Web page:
His manipulation of atoms chilled to near-absolute zero could help create high-temperature superconductors
By Martha HarbisonPosted 11.02.2010 at 4:30 pm 4 Comments
This year's Brilliant 10 honorees join the illustrious ranks of Marie Curie, Werner Heisenberg, Francis Crick and James Watson in proving that youth isn't always wasted on the young. Whether by virtue of their fresh perspective, their youthful energy or the simple desire every kid has to mess with stuff, these researchers have always been the sort of minds that improve our world. After all, they'll inherit it. Check out the rest of the Brilliant 10 honorees here.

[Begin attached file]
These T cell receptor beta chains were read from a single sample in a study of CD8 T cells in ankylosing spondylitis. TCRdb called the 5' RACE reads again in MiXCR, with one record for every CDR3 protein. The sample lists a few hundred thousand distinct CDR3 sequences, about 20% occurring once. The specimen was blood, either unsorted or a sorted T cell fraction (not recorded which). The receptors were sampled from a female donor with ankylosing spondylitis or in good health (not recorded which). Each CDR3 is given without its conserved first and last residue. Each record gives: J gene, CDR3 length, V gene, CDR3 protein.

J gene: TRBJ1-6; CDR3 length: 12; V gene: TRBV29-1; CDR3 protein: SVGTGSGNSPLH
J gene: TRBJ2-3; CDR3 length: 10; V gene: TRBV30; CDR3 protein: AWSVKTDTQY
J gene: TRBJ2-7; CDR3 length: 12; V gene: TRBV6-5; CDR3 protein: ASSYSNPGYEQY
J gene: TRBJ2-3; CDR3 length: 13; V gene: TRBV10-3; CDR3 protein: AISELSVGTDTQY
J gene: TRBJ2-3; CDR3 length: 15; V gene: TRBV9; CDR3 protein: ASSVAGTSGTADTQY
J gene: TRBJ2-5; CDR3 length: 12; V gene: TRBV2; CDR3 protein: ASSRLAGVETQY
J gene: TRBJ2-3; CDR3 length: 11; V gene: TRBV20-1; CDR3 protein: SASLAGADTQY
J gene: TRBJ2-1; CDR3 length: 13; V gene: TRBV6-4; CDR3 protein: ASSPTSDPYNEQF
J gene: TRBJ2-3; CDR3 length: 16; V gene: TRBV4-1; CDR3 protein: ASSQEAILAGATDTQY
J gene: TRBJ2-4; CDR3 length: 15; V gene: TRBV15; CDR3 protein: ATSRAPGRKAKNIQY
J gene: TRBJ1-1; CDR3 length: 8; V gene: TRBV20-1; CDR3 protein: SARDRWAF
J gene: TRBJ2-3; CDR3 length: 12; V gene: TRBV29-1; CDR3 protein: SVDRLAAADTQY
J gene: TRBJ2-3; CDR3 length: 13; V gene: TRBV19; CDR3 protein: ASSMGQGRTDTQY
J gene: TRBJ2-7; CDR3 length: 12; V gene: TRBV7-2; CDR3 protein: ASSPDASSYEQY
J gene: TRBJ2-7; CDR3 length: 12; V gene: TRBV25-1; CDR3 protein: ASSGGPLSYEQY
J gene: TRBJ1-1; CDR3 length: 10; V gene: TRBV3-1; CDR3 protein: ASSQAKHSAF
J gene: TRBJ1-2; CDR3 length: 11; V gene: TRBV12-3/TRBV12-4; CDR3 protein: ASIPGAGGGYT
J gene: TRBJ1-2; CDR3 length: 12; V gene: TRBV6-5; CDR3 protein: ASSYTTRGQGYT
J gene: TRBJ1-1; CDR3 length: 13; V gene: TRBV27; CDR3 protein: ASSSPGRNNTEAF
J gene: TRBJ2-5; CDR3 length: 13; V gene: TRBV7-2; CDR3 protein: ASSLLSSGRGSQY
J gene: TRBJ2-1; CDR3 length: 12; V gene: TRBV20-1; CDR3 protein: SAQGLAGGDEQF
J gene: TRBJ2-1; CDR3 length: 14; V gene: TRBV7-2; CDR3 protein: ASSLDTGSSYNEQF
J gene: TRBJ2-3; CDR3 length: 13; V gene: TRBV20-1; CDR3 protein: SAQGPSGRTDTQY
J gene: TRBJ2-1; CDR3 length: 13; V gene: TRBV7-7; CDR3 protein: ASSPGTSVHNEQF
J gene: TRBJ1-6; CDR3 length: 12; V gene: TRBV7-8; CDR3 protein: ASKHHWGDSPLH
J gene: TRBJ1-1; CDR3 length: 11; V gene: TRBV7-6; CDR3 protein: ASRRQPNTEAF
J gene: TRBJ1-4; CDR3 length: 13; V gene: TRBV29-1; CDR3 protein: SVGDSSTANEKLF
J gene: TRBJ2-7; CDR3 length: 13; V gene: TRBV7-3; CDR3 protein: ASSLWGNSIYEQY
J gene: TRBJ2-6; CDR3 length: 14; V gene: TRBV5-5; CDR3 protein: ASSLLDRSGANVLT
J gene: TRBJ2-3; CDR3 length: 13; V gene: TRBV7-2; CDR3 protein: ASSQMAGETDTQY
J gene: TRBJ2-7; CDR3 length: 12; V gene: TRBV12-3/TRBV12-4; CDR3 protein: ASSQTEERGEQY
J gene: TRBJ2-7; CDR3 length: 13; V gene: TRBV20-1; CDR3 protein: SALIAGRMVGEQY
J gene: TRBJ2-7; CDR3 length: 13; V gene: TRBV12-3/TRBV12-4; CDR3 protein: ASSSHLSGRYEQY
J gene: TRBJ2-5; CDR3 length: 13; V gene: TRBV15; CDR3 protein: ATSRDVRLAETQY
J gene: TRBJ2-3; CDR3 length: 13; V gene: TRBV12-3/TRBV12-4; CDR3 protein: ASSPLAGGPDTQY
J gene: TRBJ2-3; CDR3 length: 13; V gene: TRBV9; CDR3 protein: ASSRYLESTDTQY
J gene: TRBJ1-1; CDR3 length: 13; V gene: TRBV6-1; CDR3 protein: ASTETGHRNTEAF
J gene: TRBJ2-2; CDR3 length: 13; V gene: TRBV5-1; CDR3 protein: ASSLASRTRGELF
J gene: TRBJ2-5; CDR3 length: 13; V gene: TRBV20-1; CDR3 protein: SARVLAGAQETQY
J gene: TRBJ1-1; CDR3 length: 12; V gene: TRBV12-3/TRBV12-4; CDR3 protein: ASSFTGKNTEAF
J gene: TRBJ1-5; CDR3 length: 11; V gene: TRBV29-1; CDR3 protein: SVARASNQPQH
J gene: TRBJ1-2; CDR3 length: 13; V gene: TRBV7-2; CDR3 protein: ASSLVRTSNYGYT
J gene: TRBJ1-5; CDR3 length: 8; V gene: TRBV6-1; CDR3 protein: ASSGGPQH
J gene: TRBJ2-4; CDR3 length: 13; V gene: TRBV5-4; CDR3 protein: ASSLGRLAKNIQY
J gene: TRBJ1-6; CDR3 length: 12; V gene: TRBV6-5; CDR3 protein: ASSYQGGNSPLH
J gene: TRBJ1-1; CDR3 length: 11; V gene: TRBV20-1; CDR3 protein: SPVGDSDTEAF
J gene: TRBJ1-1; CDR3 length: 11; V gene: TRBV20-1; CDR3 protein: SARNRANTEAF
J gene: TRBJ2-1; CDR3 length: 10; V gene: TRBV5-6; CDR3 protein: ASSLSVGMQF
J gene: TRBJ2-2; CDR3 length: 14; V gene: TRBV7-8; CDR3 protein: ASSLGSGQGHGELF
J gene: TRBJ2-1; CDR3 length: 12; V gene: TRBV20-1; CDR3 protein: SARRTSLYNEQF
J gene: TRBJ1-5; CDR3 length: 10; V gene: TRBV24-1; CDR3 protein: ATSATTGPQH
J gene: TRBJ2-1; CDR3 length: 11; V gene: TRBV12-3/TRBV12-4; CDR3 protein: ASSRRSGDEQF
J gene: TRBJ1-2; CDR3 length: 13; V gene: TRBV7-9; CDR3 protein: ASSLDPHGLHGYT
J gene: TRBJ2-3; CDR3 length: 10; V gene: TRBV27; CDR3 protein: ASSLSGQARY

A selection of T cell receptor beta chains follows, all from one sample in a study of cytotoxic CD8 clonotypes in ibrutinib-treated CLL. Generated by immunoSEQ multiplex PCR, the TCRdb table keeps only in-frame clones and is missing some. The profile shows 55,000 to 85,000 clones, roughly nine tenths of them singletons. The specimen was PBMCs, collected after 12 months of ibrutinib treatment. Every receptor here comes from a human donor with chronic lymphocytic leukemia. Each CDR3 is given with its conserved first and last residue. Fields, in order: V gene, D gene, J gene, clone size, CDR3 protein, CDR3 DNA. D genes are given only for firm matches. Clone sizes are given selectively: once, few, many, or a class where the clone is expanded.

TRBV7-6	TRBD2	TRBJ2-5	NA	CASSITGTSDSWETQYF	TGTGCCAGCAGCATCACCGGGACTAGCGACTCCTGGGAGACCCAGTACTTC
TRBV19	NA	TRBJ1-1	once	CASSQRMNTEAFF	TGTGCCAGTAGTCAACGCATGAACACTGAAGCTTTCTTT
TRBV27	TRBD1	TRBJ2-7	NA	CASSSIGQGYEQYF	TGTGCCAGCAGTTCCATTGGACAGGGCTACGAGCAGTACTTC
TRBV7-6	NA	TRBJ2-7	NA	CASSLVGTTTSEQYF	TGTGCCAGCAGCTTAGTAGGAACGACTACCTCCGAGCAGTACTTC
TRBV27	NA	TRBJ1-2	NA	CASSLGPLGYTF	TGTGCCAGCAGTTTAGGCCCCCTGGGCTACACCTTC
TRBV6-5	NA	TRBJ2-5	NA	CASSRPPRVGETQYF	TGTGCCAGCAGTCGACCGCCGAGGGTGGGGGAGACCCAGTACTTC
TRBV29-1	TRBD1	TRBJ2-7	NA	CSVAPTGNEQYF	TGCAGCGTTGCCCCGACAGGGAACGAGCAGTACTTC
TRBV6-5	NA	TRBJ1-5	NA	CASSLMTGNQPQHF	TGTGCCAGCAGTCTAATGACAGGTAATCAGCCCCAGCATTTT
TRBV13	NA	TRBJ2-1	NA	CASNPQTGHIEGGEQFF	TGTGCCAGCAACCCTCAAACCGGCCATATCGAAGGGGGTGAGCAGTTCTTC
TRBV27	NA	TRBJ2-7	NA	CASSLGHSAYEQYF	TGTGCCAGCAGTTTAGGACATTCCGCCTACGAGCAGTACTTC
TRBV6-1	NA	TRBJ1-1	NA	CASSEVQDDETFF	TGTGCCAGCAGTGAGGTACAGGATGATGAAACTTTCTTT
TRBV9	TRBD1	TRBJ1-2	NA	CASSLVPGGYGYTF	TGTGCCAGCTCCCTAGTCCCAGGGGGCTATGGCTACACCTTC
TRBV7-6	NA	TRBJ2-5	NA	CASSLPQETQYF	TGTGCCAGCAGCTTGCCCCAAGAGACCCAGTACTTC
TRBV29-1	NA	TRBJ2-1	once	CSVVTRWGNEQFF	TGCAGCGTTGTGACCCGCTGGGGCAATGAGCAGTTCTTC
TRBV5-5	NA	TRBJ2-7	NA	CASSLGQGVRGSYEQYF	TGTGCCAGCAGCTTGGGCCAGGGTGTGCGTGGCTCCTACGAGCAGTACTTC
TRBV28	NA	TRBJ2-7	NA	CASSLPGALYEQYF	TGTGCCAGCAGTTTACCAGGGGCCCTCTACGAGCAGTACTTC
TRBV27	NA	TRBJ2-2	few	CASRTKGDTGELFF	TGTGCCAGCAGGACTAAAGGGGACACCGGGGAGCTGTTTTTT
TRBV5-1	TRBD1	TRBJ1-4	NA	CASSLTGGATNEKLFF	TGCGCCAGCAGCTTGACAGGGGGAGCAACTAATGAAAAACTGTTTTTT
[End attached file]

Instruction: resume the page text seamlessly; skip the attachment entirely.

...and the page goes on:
Outside his lab at the Maryland campus of the National Institute of Standards and Technology, physicist Ian Spielman is enthusiastically talking about his recently published breakthrough in atomic physics. I'm trying to keep up. His research solved a decade-old problem that had stumped the best minds in the field. He explains to me that through the creative use of radio-frequency radiation and laser light, he made neutral atoms move as if they held an electric charge, manipulated by a magnetic field that didn't actually exist. I nod, mouth slightly ajar. What?